The Metropolitan Museum of Art Makes 375,000 Images of Fine Art Available Under a Creative Commons License: Download, Use & Remix

What do you need to make art? Why, art, of course: the works that have come before pro­vide inspi­ra­tion, estab­lish a tra­di­tion to fol­low and expand, and now, in our dig­i­tal age, even pro­vide the very mate­ri­als to work with. The Met­ro­pol­i­tan Muse­um of Art has assured us that we should feel free to “use, remix, and share” their lat­est batch of 375,000 dig­i­tized art­works of a vari­ety of forms and from a vari­ety of eras in any which way we like. In part­ner­ship with Cre­ative Com­mons, they’ve released them all under the lat­ter’s CC0, or “no rights reserved” license, which places them “as com­plete­ly as pos­si­ble in the pub­lic domain, so that oth­ers may freely build upon, enhance and reuse the works for any pur­pos­es with­out restric­tion under copy­right or data­base law.”

But fea­tur­ing these sorts of projects often here on Open Cul­ture, we know that a trove of art images, no mat­ter how open, is only as good as its search tools. A new search tool comes new­ly devel­oped by Cre­ative Com­mons, and in fact they still describe it as “in beta,” but it shows promise as a means to, as pro­mot­ed, “explore this beau­ti­ful col­lec­tion, cre­ate con­tent lists, share, col­lab­o­rate, and learn.” You can get start­ed using it here, but if you want to focus specif­i­cal­ly on the con­tents of the Met­ro­pol­i­tan Muse­um of Art col­lec­tion, make sure to uncheck the oth­er search options, which include the New York Pub­lic Library and the Rijksmu­se­um. Or you can first have a look at three curat­ed gal­leries, one of mas­ter­piece paint­ings, one of Impres­sion­ism and Post-Impres­sion­ism, and one “cabal of cats from the Met’s cab­i­nets, com­piled by the curi­ous cura­tors of the col­lec­tion.”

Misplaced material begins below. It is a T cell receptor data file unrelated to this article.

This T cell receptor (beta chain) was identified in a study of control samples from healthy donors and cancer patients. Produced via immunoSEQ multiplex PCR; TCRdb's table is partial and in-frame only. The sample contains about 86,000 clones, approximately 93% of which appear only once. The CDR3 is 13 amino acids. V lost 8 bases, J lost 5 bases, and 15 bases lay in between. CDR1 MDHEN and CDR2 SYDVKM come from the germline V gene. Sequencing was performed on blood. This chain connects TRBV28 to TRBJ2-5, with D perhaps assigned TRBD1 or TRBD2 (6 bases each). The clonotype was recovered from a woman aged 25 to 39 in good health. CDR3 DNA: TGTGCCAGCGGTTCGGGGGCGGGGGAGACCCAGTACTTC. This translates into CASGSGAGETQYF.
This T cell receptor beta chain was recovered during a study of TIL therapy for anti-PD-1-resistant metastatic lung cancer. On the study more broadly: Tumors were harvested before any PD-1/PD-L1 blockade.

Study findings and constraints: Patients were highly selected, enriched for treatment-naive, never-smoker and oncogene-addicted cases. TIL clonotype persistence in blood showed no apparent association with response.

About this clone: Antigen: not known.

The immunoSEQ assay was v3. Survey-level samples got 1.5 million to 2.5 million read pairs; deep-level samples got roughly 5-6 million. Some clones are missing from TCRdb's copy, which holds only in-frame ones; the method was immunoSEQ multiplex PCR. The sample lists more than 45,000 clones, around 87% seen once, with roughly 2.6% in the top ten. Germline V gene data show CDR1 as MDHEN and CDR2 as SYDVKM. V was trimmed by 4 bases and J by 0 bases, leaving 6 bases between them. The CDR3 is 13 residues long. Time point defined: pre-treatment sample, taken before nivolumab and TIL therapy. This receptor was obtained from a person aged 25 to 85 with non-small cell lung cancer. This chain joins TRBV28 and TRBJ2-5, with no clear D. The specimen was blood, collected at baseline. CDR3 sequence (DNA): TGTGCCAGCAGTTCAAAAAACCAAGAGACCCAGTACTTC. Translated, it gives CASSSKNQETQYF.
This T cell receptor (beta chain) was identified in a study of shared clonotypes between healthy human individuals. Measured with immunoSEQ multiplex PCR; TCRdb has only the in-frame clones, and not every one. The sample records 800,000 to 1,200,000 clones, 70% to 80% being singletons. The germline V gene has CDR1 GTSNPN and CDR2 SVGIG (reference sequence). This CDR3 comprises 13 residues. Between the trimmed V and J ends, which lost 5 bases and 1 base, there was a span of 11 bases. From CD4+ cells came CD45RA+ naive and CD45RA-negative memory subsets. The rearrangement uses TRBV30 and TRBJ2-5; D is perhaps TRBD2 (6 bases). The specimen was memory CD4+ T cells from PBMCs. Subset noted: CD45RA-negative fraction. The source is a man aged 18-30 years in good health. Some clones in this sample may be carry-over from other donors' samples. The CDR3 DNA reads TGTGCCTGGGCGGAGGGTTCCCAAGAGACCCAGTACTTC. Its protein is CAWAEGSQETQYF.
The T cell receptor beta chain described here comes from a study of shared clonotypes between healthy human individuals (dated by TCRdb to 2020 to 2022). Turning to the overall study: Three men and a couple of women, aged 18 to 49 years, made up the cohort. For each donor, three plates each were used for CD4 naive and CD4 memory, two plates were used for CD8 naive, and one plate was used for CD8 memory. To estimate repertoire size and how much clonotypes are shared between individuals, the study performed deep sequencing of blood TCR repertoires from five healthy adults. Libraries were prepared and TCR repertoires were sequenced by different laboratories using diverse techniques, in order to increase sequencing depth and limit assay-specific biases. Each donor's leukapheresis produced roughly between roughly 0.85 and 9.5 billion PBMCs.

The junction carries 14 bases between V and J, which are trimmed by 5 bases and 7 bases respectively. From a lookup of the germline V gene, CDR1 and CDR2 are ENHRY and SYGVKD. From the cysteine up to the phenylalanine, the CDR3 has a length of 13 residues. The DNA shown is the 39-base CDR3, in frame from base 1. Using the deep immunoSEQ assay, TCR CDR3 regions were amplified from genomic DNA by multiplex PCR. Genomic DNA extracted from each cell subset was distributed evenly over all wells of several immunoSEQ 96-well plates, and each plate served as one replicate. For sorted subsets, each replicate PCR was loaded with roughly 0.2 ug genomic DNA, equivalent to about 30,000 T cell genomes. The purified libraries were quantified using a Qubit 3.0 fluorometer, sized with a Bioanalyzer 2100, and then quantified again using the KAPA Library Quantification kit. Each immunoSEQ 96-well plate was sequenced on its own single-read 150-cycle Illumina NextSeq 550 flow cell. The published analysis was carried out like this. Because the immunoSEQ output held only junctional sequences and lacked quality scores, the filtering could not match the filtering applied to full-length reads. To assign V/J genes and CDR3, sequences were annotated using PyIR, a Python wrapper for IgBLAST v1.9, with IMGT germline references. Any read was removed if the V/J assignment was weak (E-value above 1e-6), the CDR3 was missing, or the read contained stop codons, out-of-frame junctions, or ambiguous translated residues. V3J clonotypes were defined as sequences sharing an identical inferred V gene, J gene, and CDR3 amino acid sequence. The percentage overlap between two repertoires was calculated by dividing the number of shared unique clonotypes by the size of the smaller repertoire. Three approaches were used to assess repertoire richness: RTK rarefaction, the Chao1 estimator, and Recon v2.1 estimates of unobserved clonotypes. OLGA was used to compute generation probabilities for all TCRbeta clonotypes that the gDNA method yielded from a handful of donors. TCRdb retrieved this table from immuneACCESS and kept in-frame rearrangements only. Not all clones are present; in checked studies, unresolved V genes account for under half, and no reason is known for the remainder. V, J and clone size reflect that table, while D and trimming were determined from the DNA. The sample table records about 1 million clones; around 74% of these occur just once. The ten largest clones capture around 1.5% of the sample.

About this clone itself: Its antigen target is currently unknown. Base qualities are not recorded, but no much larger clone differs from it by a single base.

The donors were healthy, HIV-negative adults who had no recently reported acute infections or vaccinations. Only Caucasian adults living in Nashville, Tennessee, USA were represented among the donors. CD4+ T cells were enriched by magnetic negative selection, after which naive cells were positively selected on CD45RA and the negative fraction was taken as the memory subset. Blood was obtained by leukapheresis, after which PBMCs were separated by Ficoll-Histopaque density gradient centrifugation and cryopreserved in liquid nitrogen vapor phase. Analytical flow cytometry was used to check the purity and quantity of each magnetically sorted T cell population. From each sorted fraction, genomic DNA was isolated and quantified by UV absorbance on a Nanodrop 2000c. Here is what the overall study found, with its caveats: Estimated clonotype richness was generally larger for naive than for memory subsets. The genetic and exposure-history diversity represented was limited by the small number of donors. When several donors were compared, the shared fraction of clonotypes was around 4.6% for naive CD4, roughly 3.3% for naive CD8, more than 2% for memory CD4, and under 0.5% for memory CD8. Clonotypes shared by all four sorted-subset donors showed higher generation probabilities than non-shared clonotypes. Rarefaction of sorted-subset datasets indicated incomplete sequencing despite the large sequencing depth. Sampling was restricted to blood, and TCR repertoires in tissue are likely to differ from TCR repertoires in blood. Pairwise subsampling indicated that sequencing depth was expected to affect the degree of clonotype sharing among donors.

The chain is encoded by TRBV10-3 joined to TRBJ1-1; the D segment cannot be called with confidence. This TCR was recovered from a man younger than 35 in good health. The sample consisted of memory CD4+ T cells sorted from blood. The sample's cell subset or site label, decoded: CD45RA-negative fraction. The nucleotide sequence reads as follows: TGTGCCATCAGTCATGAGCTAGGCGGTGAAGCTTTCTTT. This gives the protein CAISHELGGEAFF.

You can also assem­ble and share gal­leries of your own, in just the way you might on oth­er image-ori­ent­ed social-media sites such as Pin­ter­est, which, along with Wiki­me­dia, Art­stor, and the Dig­i­tal Pub­lic Library of Amer­i­ca, also calls itself a part­ner in the Met’s broad­er Open Access Ini­tia­tive, and which offers its own users the abil­i­ty to search this dig­i­tal col­lec­tion. (The Met has also cre­at­ed a pub­lic GitHub repos­i­to­ry.) And giv­en the ever-expand­ing breadth of the art­works already dig­i­tized and made free, you’ll sure­ly find many you’re inter­est­ed in — but its real rev­o­lu­tion­ary appeal lies in what you’ll find, and what you’ll do with, the art you don’t know you’re inter­est­ed in yet.

Relat­ed Con­tent:

1.8 Mil­lion Free Works of Art from World-Class Muse­ums: A Meta List of Great Art Avail­able Online

The Met­ro­pol­i­tan Muse­um of Art Puts 400,000 High-Res Images Online & Makes Them Free to Use

Down­load 464 Free Art Books from The Met­ro­pol­i­tan Muse­um of Art

Down­load Hun­dreds of Free Art Cat­a­logs from The Met­ro­pol­i­tan Muse­um of Art

Down­load Over 250 Free Art Books From the Get­ty Muse­um

LA Coun­ty Muse­um Makes 20,000 Artis­tic Images Avail­able for Free Down­load

Down­load 100,000 Free Art Images in High-Res­o­lu­tion from The Get­ty

Based in Seoul, Col­in Mar­shall writes and broad­casts on cities and cul­ture. He’s at work on a book about Los Ange­les, A Los Ange­les Primer, the video series The City in Cin­e­ma, the crowd­fund­ed jour­nal­ism project Where Is the City of the Future?, and the Los Ange­les Review of Books’ Korea Blog. Fol­low him on Twit­ter at @colinmarshall or on Face­book.

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